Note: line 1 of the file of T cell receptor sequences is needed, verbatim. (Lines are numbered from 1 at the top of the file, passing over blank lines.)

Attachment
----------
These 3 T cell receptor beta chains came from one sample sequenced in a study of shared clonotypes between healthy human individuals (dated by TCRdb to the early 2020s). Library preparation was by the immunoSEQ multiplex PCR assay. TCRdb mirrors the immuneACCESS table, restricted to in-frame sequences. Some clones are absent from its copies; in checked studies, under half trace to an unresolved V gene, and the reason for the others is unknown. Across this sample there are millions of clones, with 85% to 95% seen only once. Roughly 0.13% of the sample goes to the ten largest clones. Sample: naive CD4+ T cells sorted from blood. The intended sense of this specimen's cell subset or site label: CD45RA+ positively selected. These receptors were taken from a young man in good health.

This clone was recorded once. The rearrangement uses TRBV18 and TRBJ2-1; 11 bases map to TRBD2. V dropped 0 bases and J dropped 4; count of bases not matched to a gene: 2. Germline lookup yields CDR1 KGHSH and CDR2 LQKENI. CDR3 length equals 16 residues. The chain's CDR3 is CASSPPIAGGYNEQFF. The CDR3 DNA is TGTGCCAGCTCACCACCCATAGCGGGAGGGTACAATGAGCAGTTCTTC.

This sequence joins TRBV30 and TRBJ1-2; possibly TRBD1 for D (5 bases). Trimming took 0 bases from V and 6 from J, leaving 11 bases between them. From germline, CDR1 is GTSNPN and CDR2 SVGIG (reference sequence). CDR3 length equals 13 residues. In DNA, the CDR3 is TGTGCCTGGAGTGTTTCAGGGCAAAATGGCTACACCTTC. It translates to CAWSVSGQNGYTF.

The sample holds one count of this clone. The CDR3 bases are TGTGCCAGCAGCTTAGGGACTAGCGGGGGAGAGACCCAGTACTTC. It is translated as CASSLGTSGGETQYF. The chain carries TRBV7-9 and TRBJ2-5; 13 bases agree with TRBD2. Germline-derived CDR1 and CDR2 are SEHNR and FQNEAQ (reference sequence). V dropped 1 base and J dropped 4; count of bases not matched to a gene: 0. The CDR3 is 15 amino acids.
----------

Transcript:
These 3 T cell receptor beta chains came from one sample sequenced in a study of shared clonotypes between healthy human individuals (dated by TCRdb to the early 2020s). Library preparation was by the immunoSEQ multiplex PCR assay. TCRdb mirrors the immuneACCESS table, restricted to in-frame sequences. Some clones are absent from its copies; in checked studies, under half trace to an unresolved V gene, and the reason for the others is unknown. Across this sample there are millions of clones, with 85% to 95% seen only once. Roughly 0.13% of the sample goes to the ten largest clones. Sample: naive CD4+ T cells sorted from blood. The intended sense of this specimen's cell subset or site label: CD45RA+ positively selected. These receptors were taken from a young man in good health.